Question

12 Sonos in rack, switch rec??

  • 18 August 2020
  • 22 replies
  • 456 views

Badge +1

Looking for best practices, and switch rec. Can I hardwire all the units, in the rack, to a single switch?

Unhappy to see a Netgear ProSafe GS108 on the ‘hardware to avoid’/incompatible list. https://support.sonos.com/s/article/41?language=en_US

I have several cascaded switches, in my house, all Netgear ProSafe, and all have worked perfectly (oldest 11 years).

I have a Cisco RV router, and have read of the ‘RSTP’ solution.

The 12 Sonos devices will be a mix of Ports and Amps.

Thanks for any input, greatly appreciated.


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22 replies

Userlevel 6
Badge +17

Hi @Neurorad.

Welcome to the Sonos community and thanks for reaching out to us.

I would recommend, If you can get at least one Sonos device connected directly to the router via ethernet cable and make it work with the Sonos app (by-passing any firewalls, security, and any feature that might interfere with the Sonos device communicating to the Sonos server, Sonos app, and Music service), you can create a daisy chain (connecting a Sonos device to the Sonos device connected to the router and then connecting another Sonos device to the Sonos device connected to the Sonos device that is connected to the router, etc,). Description of which could possibly be Router » Sonos Port » Sonos Amp » Sonos Amp » Sonos Amp … etc. this would allow you to by-pass the Netgear Prosafe.

I hope this helps.

We may also want to consider reaching out to other members of the community and see what might their feedback on this. Please do not hesitate to reach out if you still have further questions or concerns. We are always here to help.

Thanks,

Badge +1

Thanks, Paul. 

How high should I stack the Amps in a rack? Some pics I’ve seen of racked Amps show spacers.

https://media.wired.com/photos/5b85e9c2cde746582fe9ff39/master/w_1600%2Cc_limit/ampracks.jpg

 

 

Userlevel 6
Badge +17

Hi @Neurorad.

Thanks for the detailed and immediate response. 
I would like to share with you a topic in the community that confirms and shows how small and what margin can be used to stack the Sonos Amps.  The reply came from one of our previous co-workers who posted a sample picture on how to stack the Sonos Amp.

I Hope this helps.

Please do not hesitate to reach out if you still have further questions or concerns. We are always here to help.

Thanks,

Badge +1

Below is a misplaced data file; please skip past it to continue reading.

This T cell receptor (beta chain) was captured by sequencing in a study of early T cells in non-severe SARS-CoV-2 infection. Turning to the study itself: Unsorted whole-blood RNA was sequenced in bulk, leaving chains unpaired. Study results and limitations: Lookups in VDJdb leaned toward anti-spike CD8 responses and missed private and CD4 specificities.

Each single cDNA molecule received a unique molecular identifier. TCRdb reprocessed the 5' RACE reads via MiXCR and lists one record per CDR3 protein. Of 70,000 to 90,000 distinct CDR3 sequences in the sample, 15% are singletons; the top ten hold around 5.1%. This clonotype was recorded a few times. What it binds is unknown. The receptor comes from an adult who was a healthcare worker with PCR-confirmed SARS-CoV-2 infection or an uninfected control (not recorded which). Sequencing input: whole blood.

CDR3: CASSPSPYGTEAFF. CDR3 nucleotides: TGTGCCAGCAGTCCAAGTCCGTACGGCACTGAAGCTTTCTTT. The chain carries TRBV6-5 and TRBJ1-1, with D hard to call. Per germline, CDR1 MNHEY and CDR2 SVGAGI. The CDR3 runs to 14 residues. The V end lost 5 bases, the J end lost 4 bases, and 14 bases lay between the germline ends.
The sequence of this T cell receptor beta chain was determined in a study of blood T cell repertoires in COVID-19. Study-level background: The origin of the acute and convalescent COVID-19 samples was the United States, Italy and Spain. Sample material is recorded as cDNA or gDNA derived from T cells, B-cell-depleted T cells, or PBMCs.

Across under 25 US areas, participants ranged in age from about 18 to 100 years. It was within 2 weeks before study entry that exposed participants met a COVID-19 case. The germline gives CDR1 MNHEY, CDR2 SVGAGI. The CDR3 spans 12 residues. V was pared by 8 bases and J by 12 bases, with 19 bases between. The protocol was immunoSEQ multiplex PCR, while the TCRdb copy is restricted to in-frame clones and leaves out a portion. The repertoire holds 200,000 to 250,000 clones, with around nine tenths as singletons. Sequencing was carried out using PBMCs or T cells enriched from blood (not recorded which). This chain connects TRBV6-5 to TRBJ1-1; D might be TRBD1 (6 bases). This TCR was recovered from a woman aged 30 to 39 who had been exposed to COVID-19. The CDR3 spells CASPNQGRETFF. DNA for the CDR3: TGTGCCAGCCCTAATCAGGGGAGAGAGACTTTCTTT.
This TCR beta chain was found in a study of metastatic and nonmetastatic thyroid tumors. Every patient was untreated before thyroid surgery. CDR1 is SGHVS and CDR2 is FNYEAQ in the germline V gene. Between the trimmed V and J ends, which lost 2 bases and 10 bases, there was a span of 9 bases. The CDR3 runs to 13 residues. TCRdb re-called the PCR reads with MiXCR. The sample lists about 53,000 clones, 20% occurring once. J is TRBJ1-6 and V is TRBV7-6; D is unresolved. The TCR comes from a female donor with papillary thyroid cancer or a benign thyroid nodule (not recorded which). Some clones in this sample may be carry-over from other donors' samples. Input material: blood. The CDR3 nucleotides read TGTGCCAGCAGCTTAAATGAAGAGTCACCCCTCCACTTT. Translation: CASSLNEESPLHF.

Thanks, Paul. I haven’t seen them stacked higher than 3 Amps high.  Any guidance from Sonos directly?

 

Userlevel 6
Badge +17

Hi @Neurorad.

Thanks for the immediate response.

There is no limit to the number of Amps that can be stacked. Please feel free to visit this link about the Sonos Amp user’s guide. In the guide, It is indicated there:

Rack mounted

  • Amp mounts perfectly in any electronics rack.

  • Place two Amps side by side in a 2U rack.

  • Place four Amps in a 3U rack.

The only thing to consider is stability and ventilation if you are not considering to use an electronics rack.

I hope this helps.

Please do not hesitate to reach out if you still have further questions or concerns. We are always here to help.

Thanks,

Badge +1

I’ll stack 3 tall, thanks.

Userlevel 6
Badge +17

Hi @Neurorad.

Thanks for the update and response.

I’m glad everything is going to work out. 

Please do not hesitate to reach out or create a topic if you still have further questions or concerns. We are always here to help.

Thanks,

Badge +1

Back to the original question…

Can all Sonos Amps in a rack be hardwired, or do I need to enable wireless on a single component?

Having trouble adding Sonos Amps to my system, with hardwired Ethernet, connected directly to my router.

Thanks!

Userlevel 7
Badge +21

All can be hardwired.

I’d consider leaving the WiFi enabled unless you have an issue with it. Then I’d disable all but one, leaving the one with the best signal enabled. Eliminates interference but still gives you another node on the SonosNet mesh.

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Currently, I do not have wifi enabled. Is it required?  I really don’t need Sonos collecting my wifi data too.

Userlevel 7
Badge +21

The WiFi enable/disable is a long standing Sonos issue that they have never bothered to address. It is not WiFi that you are enabling there but the internal radio. That radio is used for the SonosNet mesh when not in WiFi mode and it won’t be using your WiFi. Actually you shouldn’t have your SSID entered in the app in wired mode.

Radio isn’t required but I’d recommend it.

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TS explained that I need to enable wireless on the single existing device (Connect) in order to add more devices (Amps).

I enabled wifi on the Connect, added the Amps, no problem.

Of course, now that I have 3 devices, at least one of them needs to have wifi enabled. Connect worked fine without wifi enabled, hardwired to a switch, controlled from phones and tablets.

I wonder why this is the case. Anyone?

 

Userlevel 7
Badge +21